Electric Brain Stimulation Helps Rats With Spinal Cord Injuries Walk

The discovery could hold promise for paralyzed patients.

Stimulating a set of neurons deep in the brain has allowed rats with severe spinal cord injuries to walk almost normally again, a group of Swiss researchers reports in Science Translational Medicine this week. The rats were not completely paralyzed, but had damage to 70 to 80 percent of their reticulospinal fibers, so they had previously walked with greatly impaired strength and speed. In animals with paralyzed back legs, the technique didn’t restore walking ability, but allowed hind leg movement to reappear during swimming.

The researchers stimulated the mesencephalic locomotor region (MLR), a section of the brain stem, with electrodes, to “wake up” the spinal cords of the injured rats and allow them to move again. The MLR has been shown to control movement in several vertebrate species, including cats, monkeys and rabbits, and deep brain stimulation has been used to treat some of the locomotion-related issues of Parkinson’s patients.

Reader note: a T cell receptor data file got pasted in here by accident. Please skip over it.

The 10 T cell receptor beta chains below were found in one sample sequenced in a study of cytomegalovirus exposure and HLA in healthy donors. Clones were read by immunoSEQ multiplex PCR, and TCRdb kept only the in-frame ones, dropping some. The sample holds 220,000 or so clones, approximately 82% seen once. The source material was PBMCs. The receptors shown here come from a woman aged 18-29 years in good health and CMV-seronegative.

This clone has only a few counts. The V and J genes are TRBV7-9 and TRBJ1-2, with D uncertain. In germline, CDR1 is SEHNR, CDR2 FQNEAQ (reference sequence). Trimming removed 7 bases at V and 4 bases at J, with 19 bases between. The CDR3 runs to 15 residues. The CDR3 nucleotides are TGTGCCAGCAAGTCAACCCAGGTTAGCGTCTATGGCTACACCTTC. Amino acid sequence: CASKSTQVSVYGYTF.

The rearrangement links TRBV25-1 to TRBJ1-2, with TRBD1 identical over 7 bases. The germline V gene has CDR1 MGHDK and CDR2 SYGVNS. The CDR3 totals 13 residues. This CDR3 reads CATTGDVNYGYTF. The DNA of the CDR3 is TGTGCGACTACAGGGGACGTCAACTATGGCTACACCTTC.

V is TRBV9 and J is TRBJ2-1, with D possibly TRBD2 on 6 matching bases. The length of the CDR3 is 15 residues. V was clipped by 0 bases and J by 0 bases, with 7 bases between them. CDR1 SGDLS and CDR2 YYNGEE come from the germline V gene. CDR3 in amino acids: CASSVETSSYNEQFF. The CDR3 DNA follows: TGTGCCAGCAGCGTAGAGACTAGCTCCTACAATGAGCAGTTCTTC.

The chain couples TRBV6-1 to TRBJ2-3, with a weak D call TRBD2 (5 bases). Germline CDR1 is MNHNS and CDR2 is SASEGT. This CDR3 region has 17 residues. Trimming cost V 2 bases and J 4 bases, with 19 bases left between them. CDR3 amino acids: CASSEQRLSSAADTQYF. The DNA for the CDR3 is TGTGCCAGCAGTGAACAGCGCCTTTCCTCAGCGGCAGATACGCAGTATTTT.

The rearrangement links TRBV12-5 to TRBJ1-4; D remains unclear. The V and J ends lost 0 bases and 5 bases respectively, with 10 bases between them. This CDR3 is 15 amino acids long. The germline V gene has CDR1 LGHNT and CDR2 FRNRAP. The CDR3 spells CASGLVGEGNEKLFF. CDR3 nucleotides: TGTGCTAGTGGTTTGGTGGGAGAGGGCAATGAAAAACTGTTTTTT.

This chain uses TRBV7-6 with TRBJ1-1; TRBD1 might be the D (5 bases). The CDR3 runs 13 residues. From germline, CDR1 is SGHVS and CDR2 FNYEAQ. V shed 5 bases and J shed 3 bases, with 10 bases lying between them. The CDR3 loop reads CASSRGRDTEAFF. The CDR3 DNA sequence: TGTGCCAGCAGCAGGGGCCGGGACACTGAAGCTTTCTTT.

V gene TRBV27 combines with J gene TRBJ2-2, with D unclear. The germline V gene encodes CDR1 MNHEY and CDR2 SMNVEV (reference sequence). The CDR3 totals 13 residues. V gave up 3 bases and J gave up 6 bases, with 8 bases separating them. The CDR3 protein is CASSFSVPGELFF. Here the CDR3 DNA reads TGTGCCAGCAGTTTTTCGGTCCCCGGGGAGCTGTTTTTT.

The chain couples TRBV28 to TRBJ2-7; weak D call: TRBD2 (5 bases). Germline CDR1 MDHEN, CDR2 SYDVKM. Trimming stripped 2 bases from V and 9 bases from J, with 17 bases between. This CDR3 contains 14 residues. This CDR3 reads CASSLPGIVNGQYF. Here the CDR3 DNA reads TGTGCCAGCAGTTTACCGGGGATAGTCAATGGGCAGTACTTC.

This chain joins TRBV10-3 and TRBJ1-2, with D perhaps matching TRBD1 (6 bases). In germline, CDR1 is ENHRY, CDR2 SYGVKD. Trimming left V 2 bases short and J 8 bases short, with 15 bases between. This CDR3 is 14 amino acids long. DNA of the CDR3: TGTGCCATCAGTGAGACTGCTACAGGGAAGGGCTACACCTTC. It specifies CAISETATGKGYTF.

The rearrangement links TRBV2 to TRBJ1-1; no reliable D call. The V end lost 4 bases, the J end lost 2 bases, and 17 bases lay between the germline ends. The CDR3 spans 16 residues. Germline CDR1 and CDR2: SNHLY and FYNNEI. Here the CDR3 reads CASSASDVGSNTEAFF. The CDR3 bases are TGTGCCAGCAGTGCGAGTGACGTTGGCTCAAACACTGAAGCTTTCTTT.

After receiving these electric pulses to the brainstem, the injured (but not paralyzed) rats could swim and walk almost normally again. The rats with even more severe spinal cord injuries were able to move their hind legs while swimming.

Impressive—especially since the technique didn’t require any kind of regrowth of the nerve fibers around the spinal cord lesions—but many more animal tests will need to be completed before we understand how–and whether–MLR stimulation might work in humans with spinal cord injuries.

The full study is in Science Translational Medicine.

IEEE Spectrum